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Plasterboard Tapes for Jointing

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When attaching plasterboard to walls or ceilings, the detail between sheets is critically important. Plasterboard Tapes are simply indispensable in drylining; their primary purpose is to seal gaps and prevent cracks from forming after a plaster finish has been applied. This process is known as ‘tape and jointing'. For a professional finish, it's imperative to use the right plasterboard joint tape. Choose from our vast range of plastering tapes to suit your application.

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Plasterboard Tapes for Jointing

The Different Types of Plasterboard Tapes

Getting the right materials for your project is crucial. Choosing the right jointing tapes is no exception to this rule. 

There are two main types of plasterboard joint tape available on the market: scrim tape, which is made out of a fibreglass mesh, and paper jointing tape. 

Aside from these two types, we also stock metal corner tape for external corner joints and unique angles. Let's explore each type below: 

Scrim Tape

Scrim tape is a type of self-adhesive tape that is made up of interwoven fibreglass threads.

This fine mesh net is purposed to strengthen plasterboard joints by eliminating the gap between two or more plasterboard sheets. This reinforcement works to prevent cracks and fissures from developing once the sheets are plastered over.

The open mesh nature of scrim tape ensures that the jointing compound or plaster is able to bleed through, and secure the tape, creating a strong joint.

Unlike paper jointing tape, scrim tape needs only a top layer of jointing compound. Scrim tape's self-adhesive nature means you can apply it directly to a joint without the need for a base layer of jointing compound, which makes it ideal for novice users. 

It's important to note, that while you can fold scrim tape and it may be adequate for internal joints on occasion, it isn't going to provide you with the same sharp edge as pre-creased jointing tape.

Paper Jointing Tape

Jointing tape, otherwise known as drywall tape, is a paper-based product produced with a crease along its length. 

If you require tape that can be folded and creased for joining at an angle or corner, jointing tape is your best bet. Keep in mind, however, that jointing tape is not self-adhesive like scrim tape.

It requires a base layer of jointing compound so the application process will ultimately be longer. 

Metal Corner Tape

If you're looking for an easy way to neaten up external corners and unusual angles like those found on bay windows, use metal angle tape. It's the ideal solution for applications where rigid-angle beads aren't appropriate.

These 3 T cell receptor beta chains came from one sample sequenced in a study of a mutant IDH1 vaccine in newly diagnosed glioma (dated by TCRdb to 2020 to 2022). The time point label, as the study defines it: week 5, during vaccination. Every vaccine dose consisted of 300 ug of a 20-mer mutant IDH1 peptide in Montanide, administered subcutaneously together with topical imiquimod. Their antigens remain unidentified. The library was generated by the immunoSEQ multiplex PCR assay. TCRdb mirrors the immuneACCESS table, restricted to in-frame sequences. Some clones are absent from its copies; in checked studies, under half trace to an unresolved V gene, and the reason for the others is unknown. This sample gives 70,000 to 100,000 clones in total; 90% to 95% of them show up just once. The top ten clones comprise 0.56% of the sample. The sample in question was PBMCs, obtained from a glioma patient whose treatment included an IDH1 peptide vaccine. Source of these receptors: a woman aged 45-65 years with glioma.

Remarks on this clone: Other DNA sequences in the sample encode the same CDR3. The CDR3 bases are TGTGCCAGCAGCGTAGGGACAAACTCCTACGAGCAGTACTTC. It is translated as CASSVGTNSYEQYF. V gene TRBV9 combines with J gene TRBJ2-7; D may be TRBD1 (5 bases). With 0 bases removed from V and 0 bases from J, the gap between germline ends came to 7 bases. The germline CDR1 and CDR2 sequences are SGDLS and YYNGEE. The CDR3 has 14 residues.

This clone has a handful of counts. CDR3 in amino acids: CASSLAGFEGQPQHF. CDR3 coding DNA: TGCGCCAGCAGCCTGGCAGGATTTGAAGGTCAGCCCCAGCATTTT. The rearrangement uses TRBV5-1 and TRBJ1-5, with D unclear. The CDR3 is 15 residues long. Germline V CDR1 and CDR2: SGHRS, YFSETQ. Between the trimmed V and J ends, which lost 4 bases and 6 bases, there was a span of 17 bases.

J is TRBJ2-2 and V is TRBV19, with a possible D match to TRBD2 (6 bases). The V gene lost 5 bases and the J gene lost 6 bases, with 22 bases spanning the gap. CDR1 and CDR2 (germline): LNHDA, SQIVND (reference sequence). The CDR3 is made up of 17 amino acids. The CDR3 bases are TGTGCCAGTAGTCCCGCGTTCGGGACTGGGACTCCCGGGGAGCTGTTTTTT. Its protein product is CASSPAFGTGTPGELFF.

We suggest using this tape in the following applications: 

  • Arches
  • Drop ceilings
  • Splay angles
  • Bay windows

Frequently Asked Plasterboard Tapes Questions

Frequently Asked Questions About Plasterboard Tapes

What Type of Plasterboard Tape Should I Use? 

Consider how much time you have to complete the task as well as the kinds of joints you'll be tackling when determining which form of tape is best for you. 

If you need to decorate a space fast, scrim tape's self-adhesive properties make it the ideal option because taping and jointing will be quicker.

Paper tape, on the other hand, is less expensive so it may be best suited to those on a budget.

Scrim tape has two primary disadvantages when compared with paper tape: it cannot be folded as neatly along its length as paper tape can. It is possible to fold mesh tape, although doing so by hand may be difficult. It is also not as strong or durable as paper tape. 

How Essential Is Using Plasterboard Joint Tape?

Applying joint tape and compound to your plasterboard panels is essential for a perfect hold and finish. Always choose the appropriate products and follow the manufacturer's guidance to ensure reliable results.

Can I Overlap Scrim Tape? 

For the best results, avoid overlapping the scrim tape as this will cause a built-up area which could compromise the overall quality of the joint and seamlessness of the plaster application. 

Once The Scrim Tape Is Applied, Do I Plaster Directly Onto It?

Yes, once the tape is in place, you can begin plastering. However, please note that you won't be able to alter the tape once the plastering has begun, so make sure you're happy with the positioning before getting down to business.

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